We see that practical-ness, the ordinariness of Luke and his grounded-ness in reality, expressed in the reading, where Luke is recording the words of Jesus. There’s no flowery language, there are instead straight-forward instructions to the Christian disciple;

Offer peace to a house when you enter it

Accept the hospitality that that household offers to you

Know that you deserve just reward for work well done

Be content with the place you find yourself – don’t keep wanting to be somewhere else

Offer healing to those you meet who are sick

Share the gospel of Christ with those who pass your way in this life.

It seems to me that in just that one short reading Luke gives us a fine model for how we, as Christians, should order our own lives. Faith is never just about us. It’s always also about how we find our way amongst our fellow people in the world, how we offer healing to those around us, and how we share the message of the gospel and our faith with others.

Our Affirmation of Faith

We believe in God the Father,

from whom every family

in heaven and on earth is named.

We believe in God the Son,

who lives in our hearts through faith,

and fills us with his love.

We believe in God the Holy Spirit,

who strengthens us

with power from on high.

We believe in one God;

Father, Son and Holy Spirit.

Amen.

Let us pray:

Psalm 147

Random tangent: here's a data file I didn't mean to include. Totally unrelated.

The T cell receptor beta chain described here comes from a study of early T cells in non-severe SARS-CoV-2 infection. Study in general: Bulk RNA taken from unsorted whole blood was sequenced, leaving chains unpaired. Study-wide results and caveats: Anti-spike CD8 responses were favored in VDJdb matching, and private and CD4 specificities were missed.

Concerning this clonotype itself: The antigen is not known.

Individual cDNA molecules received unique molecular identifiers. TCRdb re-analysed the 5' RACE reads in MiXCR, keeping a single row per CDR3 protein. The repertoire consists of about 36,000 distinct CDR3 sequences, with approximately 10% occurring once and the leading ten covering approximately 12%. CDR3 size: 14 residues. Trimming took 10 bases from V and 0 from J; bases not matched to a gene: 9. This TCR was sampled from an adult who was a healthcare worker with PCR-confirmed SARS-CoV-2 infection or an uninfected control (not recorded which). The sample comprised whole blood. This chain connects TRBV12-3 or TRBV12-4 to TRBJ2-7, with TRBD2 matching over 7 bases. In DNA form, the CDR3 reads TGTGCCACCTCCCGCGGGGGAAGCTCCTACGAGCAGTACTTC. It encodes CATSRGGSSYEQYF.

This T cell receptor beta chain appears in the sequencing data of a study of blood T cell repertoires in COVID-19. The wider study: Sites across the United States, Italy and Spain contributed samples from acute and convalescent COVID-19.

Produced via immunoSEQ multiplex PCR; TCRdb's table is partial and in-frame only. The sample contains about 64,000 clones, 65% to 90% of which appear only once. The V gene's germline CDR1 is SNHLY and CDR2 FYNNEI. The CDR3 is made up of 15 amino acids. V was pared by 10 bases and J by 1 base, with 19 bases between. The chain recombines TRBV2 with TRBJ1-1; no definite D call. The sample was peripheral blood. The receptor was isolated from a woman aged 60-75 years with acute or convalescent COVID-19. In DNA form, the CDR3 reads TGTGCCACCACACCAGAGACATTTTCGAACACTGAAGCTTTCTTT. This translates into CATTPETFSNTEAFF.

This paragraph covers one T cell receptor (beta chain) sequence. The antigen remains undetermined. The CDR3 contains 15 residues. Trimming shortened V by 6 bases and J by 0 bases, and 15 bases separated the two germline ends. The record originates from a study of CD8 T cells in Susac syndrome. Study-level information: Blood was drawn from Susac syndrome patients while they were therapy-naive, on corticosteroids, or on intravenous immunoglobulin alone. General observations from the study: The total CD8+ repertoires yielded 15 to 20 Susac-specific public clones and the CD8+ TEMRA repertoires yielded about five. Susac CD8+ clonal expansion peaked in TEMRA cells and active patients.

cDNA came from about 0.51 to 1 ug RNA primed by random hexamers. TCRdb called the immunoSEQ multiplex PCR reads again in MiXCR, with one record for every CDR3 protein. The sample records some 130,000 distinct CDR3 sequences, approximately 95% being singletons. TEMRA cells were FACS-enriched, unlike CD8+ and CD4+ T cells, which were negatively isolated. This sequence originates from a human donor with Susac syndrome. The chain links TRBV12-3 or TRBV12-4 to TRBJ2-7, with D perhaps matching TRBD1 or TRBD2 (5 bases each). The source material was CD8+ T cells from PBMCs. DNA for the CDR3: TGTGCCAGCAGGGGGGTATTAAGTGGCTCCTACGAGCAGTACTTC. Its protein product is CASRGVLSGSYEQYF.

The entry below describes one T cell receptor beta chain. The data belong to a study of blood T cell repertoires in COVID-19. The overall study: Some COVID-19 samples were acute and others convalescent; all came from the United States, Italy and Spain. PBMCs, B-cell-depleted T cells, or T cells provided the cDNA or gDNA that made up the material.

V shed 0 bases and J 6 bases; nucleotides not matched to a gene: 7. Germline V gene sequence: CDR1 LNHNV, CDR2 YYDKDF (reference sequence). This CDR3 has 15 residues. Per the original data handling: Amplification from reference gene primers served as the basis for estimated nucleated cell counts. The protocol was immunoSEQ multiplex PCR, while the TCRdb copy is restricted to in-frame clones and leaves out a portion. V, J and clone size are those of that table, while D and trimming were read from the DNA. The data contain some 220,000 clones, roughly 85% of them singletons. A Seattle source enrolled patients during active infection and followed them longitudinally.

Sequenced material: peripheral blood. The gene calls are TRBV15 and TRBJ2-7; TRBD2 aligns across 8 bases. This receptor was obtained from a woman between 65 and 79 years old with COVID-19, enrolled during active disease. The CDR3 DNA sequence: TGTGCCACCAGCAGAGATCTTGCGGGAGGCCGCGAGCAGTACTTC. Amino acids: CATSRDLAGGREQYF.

Praise the Lord!
How good it is to sing praises to our God;
for he is gracious, and a song of praise is fitting.
The Lord builds up Jerusalem;
he gathers the outcasts of Israel.
He heals the broken-hearted,
and binds up their wounds.
He determines the number of the stars;
he gives to all of them their names.
Great is our Lord, and abundant in power;
his understanding is beyond measure.
The Lord lifts up the downtrodden;
he casts the wicked to the ground.


Sing to the Lord with thanksgiving;
make melody to our God on the lyre.

Take some time to pray in silence for those who are sick,

those who are bereaved,

those who are struggling with the restrictions to daily life,

and those who are on your own heart and mind this day.

You may like to:

give thanks for something good that has happened for you.

pray for someone you know who is in trouble of some sort

pray for your friends and family

remember someone who has died.

The Lord’s prayer

Our Father in heaven,

hallowed be your name; your kingdom come;

your will be done, on earth as in heaven.

Give us today our daily bread.

Forgive us our sins

as we forgive those who sin against us.

Lead us not into temptation,

but deliver us from evil.

For the kingdom, the power

and the glory are yours

now and for ever.Amen.

Closing prayer

O God, you have set before us a great hope

that your kingdom will come on earth, and have taught us to pray for its coming.Make us ready to thank you for the signs of its dawning, and to pray and work for the perfect day when your will shall be done on earth as it is in heaven.

In the name of Jesus Christ.Amen.

May the blessing of the God of life be ours,

the blessing of the loving Christ be ours,

the blessing of the Holy Spirit be ours,

to cherish us, to help us, to make us holy.

Let us go in peace to love and serve the Lord.

Thanks be to God!